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"The Kinsey Institute Today" issue (Volume XX, Number 2, September 1997) comes at a time--the fiftieth anniversary of the founding of the institute and of the publication of the Sexual Behavior of the Human Male volume--that has already engendered not only appropriate reconsideration of Alfred Kinsey's research methods, but cast grave doubts on his personal agenda and behavior. I knew Kinsey well for sixteen years, first as an occasional participant in his Sunday musical soirées, then as an interviewee for his Male volume (along with a large group of my fraternity brothers here at IU), and finally as a member of his staff, translating/condensing foreign language materials and checking foreign translation proofs of his books.

Kinsey was a driven man, or rather a driven scientist. He was, literally, a natural scientist, and his personal behavior was that of a "natural." But the last thing that can be said about him is that he was "indecent." I can't think of a more decent man I have ever encountered. In his drivenness he was a puritan, not a libertine. He never took advantage of anyone for his personal gratification. Whatever practices he may have observed, tolerated, or registered were to obtain behavioral evidence of an activity that is fundamental to humanity but also--and for good reasons- considered by most people the most private of all matters, although our sales culture makes billions exploiting it to the rim publicly. That kind of hypocrisy, that kind of narcissistic gratification was utterly foreign to Kinsey. He may not have been a moralist, but he was moral.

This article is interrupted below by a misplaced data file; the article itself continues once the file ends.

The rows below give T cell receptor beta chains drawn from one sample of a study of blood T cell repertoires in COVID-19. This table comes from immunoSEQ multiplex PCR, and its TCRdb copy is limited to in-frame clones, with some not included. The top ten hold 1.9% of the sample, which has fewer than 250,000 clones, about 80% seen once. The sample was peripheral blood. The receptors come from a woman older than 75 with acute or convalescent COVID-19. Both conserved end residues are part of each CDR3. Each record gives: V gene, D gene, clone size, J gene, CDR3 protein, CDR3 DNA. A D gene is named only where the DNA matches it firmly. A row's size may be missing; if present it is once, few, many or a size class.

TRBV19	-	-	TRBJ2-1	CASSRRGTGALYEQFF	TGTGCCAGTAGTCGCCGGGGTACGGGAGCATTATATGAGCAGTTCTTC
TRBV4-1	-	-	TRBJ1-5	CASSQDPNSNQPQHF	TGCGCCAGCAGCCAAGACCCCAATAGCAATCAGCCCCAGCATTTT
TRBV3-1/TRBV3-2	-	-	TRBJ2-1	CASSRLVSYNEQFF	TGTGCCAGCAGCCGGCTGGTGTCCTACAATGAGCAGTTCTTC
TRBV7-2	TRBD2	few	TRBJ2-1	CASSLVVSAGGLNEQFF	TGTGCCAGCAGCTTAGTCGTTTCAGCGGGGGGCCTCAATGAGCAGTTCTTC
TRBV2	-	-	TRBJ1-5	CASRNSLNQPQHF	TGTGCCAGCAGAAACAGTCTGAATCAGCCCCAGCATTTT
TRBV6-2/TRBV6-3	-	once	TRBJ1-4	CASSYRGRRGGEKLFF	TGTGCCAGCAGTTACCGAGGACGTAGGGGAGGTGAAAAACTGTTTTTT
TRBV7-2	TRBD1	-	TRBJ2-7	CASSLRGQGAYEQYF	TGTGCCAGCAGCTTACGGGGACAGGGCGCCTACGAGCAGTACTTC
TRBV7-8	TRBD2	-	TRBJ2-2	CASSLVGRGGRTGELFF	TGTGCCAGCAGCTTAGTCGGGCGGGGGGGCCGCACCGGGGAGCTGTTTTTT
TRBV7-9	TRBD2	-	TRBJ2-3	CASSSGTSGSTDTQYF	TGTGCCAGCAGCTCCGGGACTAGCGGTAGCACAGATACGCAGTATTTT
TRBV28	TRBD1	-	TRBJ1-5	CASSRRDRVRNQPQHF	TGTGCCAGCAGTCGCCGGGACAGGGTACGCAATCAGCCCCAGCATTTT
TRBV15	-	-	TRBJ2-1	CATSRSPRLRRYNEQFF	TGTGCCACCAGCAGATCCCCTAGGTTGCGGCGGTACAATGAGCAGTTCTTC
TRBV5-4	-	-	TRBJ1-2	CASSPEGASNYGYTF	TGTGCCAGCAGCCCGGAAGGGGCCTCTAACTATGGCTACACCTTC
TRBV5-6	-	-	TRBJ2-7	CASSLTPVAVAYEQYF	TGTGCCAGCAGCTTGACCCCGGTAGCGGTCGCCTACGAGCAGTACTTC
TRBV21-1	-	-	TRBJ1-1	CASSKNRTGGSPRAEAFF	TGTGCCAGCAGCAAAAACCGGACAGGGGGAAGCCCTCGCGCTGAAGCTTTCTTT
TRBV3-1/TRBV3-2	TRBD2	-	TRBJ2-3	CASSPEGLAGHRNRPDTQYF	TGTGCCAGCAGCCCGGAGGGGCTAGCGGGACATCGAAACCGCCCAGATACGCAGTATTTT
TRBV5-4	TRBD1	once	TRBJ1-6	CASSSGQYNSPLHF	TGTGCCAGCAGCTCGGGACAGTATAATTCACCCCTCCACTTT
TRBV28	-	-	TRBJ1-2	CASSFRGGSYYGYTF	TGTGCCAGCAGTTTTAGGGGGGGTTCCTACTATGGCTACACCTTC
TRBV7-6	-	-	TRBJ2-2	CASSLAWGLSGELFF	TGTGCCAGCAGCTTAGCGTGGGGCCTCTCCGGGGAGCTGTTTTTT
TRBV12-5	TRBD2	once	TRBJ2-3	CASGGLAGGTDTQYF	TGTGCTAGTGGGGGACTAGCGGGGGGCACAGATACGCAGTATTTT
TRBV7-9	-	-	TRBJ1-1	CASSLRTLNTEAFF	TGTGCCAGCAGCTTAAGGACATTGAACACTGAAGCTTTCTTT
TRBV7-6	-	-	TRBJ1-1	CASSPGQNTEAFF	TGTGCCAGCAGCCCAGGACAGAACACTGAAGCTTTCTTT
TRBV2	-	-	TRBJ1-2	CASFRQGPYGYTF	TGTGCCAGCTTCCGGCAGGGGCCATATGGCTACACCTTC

Henry H. H. Remak
Professor Emeritus of Germanic Studies, Comparative Literature, and West European Studies
Interim Director, Institute for Advanced Study
Indiana University Bloomington


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